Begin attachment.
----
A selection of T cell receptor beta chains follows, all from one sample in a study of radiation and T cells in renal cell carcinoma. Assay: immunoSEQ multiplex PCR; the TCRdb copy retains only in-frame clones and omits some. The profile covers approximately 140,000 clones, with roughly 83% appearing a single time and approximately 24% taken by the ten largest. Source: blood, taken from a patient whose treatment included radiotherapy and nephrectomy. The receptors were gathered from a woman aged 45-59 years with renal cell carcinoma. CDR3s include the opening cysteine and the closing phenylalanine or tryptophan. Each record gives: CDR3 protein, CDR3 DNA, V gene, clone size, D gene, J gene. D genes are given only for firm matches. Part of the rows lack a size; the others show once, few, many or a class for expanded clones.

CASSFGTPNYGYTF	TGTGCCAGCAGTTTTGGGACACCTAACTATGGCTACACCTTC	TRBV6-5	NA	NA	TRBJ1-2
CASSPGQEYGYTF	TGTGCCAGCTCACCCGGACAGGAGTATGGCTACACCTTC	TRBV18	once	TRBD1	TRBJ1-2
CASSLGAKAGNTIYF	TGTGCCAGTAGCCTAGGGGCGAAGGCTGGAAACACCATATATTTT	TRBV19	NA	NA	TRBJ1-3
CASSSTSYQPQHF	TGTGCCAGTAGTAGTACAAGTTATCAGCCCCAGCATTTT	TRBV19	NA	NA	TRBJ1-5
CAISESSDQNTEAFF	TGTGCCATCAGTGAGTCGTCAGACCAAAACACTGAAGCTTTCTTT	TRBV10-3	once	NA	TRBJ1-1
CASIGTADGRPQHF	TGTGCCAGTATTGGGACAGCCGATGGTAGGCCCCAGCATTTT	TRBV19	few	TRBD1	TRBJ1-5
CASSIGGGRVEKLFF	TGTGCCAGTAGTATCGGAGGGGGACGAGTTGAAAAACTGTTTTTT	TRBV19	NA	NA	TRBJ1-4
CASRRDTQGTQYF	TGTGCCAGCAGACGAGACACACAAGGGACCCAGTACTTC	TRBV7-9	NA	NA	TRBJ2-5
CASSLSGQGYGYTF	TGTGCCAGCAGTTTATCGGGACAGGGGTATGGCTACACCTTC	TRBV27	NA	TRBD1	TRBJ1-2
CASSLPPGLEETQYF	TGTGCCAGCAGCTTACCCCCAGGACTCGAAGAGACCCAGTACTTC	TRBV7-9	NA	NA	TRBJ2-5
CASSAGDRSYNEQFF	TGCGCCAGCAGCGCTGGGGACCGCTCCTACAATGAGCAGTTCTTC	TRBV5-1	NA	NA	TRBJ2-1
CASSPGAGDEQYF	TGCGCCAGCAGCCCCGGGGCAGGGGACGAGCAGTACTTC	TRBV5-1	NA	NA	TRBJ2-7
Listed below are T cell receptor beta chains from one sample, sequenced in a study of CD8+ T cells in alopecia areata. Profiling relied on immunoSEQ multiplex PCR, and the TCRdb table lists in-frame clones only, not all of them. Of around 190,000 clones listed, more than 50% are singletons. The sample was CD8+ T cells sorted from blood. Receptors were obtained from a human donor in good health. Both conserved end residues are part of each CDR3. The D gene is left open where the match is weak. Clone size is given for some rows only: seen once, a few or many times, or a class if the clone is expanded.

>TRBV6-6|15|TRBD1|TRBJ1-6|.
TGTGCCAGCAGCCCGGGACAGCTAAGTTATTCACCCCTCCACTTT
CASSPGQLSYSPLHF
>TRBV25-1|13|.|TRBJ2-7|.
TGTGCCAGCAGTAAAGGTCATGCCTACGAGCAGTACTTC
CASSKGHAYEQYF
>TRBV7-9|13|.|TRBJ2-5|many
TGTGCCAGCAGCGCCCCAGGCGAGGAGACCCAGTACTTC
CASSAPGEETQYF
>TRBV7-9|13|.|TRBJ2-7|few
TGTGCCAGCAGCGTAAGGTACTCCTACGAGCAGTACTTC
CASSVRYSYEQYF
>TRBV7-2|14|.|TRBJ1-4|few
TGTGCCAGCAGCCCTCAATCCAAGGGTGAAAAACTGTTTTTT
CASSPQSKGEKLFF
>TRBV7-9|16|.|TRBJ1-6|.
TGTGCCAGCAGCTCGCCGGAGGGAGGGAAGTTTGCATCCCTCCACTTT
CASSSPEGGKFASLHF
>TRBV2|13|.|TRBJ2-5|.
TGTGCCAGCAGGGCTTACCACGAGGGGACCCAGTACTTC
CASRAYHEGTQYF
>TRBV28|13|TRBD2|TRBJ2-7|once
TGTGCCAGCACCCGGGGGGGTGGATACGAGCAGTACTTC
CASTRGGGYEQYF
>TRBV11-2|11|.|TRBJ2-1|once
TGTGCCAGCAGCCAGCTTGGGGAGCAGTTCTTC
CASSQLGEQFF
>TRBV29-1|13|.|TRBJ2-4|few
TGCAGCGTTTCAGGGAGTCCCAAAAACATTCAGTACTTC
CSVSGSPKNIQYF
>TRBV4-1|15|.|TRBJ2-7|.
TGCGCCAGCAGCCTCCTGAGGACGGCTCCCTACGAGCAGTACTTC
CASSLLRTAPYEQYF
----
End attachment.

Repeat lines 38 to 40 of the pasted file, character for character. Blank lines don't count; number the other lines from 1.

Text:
CASTRGGGYEQYF
>TRBV11-2|11|.|TRBJ2-1|once
TGTGCCAGCAGCCAGCTTGGGGAGCAGTTCTTC